class Relational {
        public static void main(String[] args)
        {
            // initializing variables
            int var1 = 5, var2 = 10, var3 = 5;
      
            // Displaying var1, var2, var3
            System.out.println("Var1 = " + var1);
            System.out.println("Var2 = " + var2);
            System.out.println("Var3 = " + var3);
      
            // Comparing var1 and var2
            System.out.println("var1 == var2: "
                               + (var1 != var2));
      
            // Comparing var1 and var3
            System.out.println("var1 == var3: "
                               + (var1 != var3));
        }
    }
    Output:
    Var1 = 5
    Var2 = 10
    Var3 = 5
    var1 == var2: true
    var1 == var3: false
    
  3. ‘Greater than’ operator(>): This checks whether the first operand is greater than the second operand or not. The operator returns true when the operand at the left-hand side is greater than the right-hand side.
    Syntax:
    var1 > var2

    Example:



    var1 = 30
    var2 = 20
    
    var1 > var2 results in true




    // Java code to illustrate
    // greater than operator
      
    import java.io.*;
      
    class Relational {
        public static void main(String[] args)
        {
            // initializing variables
            int var1 = 30, var2 = 20, var3 = 5;
      
            // Displaying var1, var2, var3
            System.out.println("Var1 = " + var1);
            System.out.println("Var2 = " + var2);
            System.out.println("Var3 = " + var3);
      
            // Comparing var1 and var2
            System.out.println("var1 > var2: "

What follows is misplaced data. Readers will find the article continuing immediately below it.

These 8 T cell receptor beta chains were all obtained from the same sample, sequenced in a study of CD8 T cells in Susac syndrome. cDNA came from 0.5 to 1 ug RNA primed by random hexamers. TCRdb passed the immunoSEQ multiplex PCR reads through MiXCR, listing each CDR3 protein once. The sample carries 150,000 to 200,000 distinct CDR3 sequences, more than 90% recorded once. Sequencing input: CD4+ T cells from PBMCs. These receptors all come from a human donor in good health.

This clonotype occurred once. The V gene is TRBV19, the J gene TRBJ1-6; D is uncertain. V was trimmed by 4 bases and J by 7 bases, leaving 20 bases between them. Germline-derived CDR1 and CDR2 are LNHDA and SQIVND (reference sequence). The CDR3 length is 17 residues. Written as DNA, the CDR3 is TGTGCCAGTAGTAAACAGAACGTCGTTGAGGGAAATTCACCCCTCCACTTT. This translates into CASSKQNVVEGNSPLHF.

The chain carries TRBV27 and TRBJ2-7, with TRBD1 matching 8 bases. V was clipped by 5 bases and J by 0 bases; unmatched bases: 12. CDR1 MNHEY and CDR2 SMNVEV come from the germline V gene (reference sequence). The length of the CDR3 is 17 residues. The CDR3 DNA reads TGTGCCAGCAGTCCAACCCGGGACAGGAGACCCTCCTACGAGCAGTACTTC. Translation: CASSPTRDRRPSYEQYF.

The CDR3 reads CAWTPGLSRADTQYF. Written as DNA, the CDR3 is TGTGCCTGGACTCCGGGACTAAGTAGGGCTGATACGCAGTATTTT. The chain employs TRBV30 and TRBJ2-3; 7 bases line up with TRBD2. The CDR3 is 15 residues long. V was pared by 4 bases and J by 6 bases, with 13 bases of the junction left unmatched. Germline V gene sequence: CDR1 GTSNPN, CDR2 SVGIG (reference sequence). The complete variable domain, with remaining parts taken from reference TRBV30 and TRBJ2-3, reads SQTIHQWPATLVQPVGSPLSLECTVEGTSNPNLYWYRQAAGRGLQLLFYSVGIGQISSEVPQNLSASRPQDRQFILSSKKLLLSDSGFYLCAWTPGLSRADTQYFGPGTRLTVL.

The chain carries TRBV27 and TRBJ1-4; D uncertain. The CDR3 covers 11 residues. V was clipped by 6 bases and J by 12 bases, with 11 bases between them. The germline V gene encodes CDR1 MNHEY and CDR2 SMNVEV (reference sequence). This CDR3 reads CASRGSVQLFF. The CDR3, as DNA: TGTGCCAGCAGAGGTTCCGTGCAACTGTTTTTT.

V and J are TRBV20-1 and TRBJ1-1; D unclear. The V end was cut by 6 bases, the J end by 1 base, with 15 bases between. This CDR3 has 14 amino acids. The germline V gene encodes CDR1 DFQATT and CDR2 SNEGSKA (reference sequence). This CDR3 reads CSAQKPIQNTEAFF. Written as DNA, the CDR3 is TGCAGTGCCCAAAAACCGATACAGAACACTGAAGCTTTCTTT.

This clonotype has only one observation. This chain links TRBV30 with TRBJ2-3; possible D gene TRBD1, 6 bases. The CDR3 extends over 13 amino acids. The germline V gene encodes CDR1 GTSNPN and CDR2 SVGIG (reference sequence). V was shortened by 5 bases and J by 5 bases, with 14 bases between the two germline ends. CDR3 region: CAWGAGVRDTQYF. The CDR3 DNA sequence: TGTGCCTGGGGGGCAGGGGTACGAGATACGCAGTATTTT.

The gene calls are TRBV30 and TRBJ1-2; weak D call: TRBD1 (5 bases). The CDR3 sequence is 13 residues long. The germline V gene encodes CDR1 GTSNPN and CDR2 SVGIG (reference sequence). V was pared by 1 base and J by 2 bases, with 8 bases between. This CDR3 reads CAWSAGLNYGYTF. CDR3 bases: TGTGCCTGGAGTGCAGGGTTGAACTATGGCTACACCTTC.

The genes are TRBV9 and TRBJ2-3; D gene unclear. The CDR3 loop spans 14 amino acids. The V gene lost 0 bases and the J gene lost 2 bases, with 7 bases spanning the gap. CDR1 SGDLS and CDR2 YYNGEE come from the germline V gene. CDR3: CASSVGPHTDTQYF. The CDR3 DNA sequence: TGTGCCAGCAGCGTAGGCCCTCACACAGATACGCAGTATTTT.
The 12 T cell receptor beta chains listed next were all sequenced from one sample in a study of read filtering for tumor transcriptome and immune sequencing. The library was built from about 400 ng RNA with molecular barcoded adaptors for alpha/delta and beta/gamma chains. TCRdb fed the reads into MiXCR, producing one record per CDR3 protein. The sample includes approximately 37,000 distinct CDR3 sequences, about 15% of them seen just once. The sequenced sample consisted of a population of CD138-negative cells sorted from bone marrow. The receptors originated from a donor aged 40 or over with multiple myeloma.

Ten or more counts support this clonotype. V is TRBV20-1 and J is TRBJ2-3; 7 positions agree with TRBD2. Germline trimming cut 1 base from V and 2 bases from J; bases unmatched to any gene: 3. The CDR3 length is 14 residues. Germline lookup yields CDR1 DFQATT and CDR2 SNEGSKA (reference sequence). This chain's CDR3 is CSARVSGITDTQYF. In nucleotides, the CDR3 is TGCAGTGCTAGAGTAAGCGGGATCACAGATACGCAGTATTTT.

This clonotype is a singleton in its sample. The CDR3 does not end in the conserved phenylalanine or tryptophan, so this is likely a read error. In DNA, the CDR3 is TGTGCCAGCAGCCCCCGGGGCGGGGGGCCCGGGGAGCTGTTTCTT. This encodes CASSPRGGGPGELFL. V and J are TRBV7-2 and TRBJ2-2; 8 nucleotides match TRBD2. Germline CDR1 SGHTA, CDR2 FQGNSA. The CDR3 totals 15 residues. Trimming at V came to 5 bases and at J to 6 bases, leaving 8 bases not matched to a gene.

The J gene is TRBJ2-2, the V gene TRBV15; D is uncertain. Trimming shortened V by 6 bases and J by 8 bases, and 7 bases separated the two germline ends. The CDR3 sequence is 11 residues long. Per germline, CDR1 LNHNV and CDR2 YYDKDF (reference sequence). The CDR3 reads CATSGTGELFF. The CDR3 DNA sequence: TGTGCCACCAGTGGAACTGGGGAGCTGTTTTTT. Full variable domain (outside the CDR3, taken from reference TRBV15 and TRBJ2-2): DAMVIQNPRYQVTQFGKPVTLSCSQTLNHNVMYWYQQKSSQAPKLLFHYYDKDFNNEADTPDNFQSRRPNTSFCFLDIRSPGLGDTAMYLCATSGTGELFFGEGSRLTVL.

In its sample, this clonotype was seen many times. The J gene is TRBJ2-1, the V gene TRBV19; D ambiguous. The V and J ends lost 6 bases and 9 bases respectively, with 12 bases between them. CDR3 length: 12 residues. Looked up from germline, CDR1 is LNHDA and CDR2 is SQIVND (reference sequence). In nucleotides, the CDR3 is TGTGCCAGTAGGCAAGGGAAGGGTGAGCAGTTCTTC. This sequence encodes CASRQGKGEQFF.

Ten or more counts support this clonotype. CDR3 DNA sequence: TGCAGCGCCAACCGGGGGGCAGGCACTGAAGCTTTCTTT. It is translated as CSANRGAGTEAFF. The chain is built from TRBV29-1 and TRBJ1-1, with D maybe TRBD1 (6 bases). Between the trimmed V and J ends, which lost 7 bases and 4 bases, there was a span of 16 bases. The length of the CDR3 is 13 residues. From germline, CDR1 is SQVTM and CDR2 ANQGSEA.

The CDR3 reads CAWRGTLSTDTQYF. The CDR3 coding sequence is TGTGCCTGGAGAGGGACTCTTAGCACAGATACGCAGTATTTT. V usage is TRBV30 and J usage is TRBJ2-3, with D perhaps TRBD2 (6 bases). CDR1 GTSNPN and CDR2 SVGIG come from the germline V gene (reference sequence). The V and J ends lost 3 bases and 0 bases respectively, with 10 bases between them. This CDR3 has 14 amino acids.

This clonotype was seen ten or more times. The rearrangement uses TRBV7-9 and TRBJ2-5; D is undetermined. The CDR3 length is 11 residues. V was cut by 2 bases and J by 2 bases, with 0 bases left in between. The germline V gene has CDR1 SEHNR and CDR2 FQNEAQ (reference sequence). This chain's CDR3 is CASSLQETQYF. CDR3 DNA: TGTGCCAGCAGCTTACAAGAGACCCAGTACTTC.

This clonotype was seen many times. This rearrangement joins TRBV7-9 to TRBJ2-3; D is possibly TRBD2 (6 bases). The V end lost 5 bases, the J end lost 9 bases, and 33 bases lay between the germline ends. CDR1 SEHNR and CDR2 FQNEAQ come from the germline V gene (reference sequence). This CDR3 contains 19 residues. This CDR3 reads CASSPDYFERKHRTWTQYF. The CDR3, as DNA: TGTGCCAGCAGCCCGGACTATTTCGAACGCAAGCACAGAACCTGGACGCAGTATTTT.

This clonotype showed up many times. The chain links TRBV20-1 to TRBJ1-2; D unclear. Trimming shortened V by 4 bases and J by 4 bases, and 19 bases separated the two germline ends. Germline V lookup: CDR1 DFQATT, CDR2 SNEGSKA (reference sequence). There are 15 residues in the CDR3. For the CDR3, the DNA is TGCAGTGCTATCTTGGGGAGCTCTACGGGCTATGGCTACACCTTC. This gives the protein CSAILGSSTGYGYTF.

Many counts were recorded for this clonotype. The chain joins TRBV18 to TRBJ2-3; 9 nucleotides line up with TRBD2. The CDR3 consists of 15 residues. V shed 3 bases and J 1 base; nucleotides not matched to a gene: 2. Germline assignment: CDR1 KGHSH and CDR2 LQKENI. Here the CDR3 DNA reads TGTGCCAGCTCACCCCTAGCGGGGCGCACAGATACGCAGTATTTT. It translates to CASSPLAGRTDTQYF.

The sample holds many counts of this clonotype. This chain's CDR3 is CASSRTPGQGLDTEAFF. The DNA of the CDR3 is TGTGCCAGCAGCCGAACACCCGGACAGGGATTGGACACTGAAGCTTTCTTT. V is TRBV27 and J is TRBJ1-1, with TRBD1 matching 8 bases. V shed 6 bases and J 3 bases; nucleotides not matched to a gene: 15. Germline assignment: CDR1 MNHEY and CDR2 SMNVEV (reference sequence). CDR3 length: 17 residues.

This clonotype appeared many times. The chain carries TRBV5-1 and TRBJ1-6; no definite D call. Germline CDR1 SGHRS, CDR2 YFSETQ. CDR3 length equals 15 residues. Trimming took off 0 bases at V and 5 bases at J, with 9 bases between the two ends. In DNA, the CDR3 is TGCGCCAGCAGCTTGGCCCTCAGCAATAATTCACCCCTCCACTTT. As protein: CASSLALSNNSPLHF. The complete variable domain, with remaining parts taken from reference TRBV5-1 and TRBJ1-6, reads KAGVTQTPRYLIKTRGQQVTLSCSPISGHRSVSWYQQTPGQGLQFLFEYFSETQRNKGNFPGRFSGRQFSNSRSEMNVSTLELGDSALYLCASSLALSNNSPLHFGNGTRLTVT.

+ (var1 > var2));
      
            // Comparing var1 and var3
            System.out.println("var3 > var1: "
                               + (var3 >= var1));
        }
    }
    Output:
    Var1 = 30
    Var2 = 20
    Var3 = 5
    var1 > var2: true
    var3 > var1: false
    
  4. ‘Less than’ Operator(<): This checks whether the first operand is less than the second operand or not. The operator returns true when the operand at the left-hand side is less than the right-hand side. It functions opposite to that of the greater than operator.
    Syntax:
    var1 < var2

    Example:

    var1 = 10
    var2 = 20
    
    var1 < var2 results in true




    // Java code to illustrate
    // less than operator
      
    import java.io.*;
      
    class Relational {
        public static void main(String[] args)
        {
            // initializing variables
            int var1 = 10, var2 = 20, var3 = 5;
      
            // Displaying var1, var2, var3
            System.out.println("Var1 = " + var1);
            System.out.println("Var2 = " + var2);
            System.out.println("Var3 = " + var3);
      
            // Comparing var1 and var2
            System.out.println("var1 < var2: "